Wigan Warriors youngster Amir Bourouh has opened up about his remarkable amateur team, Siddal, who upset all the odds to become national champions – an age group above what they would usually play.
The 19-year-old is one of several successful products of the West Yorkshire club, who have seen Super League stars of past and present including Liam Finn, Niall Evalds and George King don their colours.
Bourouh’s team, however, was like no other and not least because of who he played alongside.
“There was Riley Dean from Warrington, Tom Holroyd from Leeds, Morgan Smithies from Wigan and me,” he said.
The side were a powerhouse throughout their early teenage years, winning the Yorkshire Cup and Yorkshire Junior League Division One titles three times each and the under-14’s National Cup in their first three years of competitive rugby.
Such was their success that in 2016 they decided to challenge themselves even more by entering the under-16’s National Cup, despite only playing at under-15 level.
“I think it was a bit of a laughingstock at the start,” Bourouh continued. “Everyone was like, ‘What are these lot doing, thinking they’re better than they are’.
“But then round-for-round we came and we beat them and suddenly they were saying, ‘We don’t want to play these lot’. We went over to Wigan St Judes and beat them and it just progressed like that.
“Then it was West Hull in the final who have got some really good players, like Jack Brown who plays at Hull FC, and luckily we got a win over them. That was the pinnacle of it all.”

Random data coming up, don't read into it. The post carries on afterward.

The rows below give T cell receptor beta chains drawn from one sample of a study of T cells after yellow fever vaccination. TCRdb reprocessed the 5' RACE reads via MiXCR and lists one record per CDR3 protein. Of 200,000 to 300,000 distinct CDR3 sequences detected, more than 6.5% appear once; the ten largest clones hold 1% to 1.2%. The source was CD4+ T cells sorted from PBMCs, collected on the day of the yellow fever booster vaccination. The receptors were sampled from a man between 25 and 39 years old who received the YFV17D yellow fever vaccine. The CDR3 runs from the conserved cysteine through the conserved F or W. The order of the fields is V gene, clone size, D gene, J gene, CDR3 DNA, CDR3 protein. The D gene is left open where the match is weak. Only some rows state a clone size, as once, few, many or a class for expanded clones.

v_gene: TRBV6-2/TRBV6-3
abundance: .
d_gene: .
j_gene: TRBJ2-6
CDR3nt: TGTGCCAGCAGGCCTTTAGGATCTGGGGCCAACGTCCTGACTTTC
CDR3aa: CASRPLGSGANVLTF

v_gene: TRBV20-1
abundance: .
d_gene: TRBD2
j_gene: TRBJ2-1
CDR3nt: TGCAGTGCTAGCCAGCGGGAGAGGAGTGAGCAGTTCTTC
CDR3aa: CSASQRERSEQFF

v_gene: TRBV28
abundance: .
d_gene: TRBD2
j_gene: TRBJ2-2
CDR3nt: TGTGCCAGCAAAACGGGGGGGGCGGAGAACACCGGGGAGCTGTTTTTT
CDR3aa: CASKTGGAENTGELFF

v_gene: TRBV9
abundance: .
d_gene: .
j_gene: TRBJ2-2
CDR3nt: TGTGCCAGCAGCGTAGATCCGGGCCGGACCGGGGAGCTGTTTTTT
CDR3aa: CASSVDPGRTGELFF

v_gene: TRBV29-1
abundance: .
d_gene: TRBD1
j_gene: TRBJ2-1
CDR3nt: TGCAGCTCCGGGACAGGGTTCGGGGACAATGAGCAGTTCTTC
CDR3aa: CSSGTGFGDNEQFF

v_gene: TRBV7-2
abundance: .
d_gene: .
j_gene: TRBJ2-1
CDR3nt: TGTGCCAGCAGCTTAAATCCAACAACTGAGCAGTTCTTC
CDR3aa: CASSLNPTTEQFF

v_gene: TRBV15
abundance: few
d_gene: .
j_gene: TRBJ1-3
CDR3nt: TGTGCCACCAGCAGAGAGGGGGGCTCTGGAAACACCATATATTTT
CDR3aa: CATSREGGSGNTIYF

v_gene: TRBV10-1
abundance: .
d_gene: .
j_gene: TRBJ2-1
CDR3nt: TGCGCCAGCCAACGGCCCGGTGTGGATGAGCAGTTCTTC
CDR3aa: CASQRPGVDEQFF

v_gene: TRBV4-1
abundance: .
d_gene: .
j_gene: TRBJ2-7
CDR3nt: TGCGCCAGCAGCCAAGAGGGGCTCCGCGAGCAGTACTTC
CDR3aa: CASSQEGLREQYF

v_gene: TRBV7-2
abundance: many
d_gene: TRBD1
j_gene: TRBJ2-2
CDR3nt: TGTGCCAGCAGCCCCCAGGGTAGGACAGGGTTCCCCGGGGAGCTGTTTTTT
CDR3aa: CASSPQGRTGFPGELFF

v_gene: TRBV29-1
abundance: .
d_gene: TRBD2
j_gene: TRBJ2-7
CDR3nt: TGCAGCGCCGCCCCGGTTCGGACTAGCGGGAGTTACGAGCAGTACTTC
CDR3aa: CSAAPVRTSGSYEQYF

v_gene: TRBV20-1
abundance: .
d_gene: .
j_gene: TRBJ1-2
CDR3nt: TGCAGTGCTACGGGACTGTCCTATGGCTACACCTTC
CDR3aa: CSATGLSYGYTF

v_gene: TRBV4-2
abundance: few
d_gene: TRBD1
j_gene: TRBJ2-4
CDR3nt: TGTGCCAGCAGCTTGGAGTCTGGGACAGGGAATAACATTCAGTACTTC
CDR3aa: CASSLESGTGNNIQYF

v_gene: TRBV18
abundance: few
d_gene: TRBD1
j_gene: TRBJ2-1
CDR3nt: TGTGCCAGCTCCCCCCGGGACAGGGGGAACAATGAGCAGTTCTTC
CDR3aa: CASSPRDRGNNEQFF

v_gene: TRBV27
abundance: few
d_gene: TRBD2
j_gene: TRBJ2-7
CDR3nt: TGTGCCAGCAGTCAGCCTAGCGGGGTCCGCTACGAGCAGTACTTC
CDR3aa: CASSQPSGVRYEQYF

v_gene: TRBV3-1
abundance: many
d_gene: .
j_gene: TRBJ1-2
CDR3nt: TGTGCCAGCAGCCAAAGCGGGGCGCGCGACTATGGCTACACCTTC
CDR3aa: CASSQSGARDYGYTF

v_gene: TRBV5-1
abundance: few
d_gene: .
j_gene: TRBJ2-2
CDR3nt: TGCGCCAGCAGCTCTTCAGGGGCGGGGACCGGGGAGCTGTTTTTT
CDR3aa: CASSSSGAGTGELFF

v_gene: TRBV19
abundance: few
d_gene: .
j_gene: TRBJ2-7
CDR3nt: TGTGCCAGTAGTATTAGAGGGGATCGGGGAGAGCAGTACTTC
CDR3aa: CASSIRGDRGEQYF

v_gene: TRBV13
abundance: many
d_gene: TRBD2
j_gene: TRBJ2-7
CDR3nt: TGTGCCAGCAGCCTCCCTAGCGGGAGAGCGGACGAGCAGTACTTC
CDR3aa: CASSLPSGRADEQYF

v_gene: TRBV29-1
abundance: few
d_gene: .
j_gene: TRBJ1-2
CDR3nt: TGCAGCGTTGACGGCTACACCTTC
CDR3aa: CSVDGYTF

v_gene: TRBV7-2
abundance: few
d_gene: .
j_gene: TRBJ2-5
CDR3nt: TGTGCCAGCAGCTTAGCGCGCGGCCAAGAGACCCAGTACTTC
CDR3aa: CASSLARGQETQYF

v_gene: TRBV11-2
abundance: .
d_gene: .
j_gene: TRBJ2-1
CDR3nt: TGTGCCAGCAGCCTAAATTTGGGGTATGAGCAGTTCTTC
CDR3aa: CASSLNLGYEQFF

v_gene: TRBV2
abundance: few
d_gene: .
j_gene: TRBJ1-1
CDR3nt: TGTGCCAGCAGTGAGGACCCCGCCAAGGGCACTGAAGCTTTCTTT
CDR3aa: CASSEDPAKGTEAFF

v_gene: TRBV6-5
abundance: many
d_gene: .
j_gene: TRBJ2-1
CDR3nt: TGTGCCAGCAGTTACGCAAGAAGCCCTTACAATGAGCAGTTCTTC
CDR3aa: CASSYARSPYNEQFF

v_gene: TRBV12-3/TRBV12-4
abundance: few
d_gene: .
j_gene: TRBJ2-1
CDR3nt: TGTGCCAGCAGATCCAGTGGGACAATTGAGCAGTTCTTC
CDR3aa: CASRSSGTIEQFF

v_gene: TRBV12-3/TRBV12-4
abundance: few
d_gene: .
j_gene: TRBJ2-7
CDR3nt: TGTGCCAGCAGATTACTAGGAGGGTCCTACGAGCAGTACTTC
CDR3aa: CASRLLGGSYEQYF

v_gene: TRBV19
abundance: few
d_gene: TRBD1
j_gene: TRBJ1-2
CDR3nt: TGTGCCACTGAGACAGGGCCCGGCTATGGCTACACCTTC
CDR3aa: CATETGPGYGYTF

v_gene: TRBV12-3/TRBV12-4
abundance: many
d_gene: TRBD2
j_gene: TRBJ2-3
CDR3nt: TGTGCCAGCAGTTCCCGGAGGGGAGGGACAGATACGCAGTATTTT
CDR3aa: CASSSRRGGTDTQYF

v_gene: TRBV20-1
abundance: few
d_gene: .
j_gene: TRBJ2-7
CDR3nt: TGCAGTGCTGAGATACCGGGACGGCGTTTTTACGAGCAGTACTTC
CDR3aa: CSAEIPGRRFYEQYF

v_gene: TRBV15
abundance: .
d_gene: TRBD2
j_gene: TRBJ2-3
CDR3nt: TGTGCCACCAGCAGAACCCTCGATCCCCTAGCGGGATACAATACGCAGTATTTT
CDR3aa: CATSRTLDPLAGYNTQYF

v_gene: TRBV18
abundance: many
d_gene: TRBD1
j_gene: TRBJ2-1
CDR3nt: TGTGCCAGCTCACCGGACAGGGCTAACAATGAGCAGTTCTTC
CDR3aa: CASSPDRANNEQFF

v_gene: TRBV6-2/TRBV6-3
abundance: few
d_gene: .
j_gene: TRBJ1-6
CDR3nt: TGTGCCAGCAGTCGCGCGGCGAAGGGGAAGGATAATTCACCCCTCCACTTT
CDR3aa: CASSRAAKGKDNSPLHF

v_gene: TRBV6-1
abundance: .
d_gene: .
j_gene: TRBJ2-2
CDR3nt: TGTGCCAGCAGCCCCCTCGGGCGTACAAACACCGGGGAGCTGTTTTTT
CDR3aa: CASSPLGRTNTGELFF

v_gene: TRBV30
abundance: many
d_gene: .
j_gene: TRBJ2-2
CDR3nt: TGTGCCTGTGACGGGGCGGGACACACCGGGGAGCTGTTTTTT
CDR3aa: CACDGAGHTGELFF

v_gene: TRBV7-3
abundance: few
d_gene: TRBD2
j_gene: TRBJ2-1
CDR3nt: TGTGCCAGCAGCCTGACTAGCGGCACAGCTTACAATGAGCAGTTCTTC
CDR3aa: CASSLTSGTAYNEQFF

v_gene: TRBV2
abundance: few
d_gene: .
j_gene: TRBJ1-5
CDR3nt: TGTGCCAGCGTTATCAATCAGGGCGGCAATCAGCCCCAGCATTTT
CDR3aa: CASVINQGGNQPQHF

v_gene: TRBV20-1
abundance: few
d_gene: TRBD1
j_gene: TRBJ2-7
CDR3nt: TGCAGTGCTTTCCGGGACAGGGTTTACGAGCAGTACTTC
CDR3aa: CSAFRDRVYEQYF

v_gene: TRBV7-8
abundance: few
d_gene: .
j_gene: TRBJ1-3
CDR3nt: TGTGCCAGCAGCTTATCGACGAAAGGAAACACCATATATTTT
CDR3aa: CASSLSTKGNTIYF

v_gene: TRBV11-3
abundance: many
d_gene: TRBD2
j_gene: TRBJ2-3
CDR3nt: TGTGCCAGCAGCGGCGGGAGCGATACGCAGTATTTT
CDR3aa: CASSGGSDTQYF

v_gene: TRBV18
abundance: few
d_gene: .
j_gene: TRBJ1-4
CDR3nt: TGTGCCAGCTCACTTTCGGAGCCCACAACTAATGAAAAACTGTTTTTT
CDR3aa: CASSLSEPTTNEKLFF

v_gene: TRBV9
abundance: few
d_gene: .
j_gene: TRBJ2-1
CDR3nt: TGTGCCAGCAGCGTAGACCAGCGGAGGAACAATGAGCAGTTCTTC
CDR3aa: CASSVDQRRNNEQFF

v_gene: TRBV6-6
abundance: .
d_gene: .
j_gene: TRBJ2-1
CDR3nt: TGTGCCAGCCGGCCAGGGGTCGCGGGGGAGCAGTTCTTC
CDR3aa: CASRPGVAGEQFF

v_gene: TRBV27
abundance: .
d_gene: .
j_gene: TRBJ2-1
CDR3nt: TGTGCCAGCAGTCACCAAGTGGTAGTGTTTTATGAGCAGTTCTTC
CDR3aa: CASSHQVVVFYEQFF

That win over West Hull made them the first under-15s side to ever win the under-16s National Cup.
You’d be right to question how, when size and maturity are such a major factor at that age, a team can complete such a feat, especially given some of the quality opposition they faced.
Bourouh, however, has a simple answer – extraordinary chemistry and discipline.
“We were all just best mates,” he added. “So we loved playing with each other.
“We didn’t have a ‘turn up and we’ll win’ kind of attitude because we’d been stung a few times in the past from that.
“We’d win by 40 points to 16 or something and come in sulking after the game because we knew we’d let a few tries in and were going to get a telling off from the coaches.
“When you look at it now, 40-16 is a good score but our coaches just wanted to set the standards early with us. You laugh looking back on it now.
“So we knew we had to give it some but we just loved playing with each other and it just clicked.
“We had players who don’t have anything to do with rugby anymore who were key players in that team, so I’d say it was definitely from the friendship and connection that we all had. Even outside of rugby we were always with each other.”
After the highs of 2016, the side embarked on what was their last season together the following year, with most of the squad splitting to pursue both academic and sporting ventures elsewhere.
True to form, they went the whole season unbeaten, picking up a fifth league title, as well as the National, Yorkshire and Challenge Cups, while 10 players signed professional contracts with Super League clubs.
The Warriors youngster is one of a handful of those players who has gone on to make his senior debut already but says the move to Lancashire was made simpler by one of his teammates, both socially and logistically.
“We were still only 16-year-old lads so we weren’t too keen on coming out of our comfort zones at that point.
“But with Morgan (Smithies) it was a lot less challenging because we would go with each other and made friends a lot easier.
“Morgan’s also a bit older than me so he could drive and would give me lifts back to Halifax, so that definitely helped!”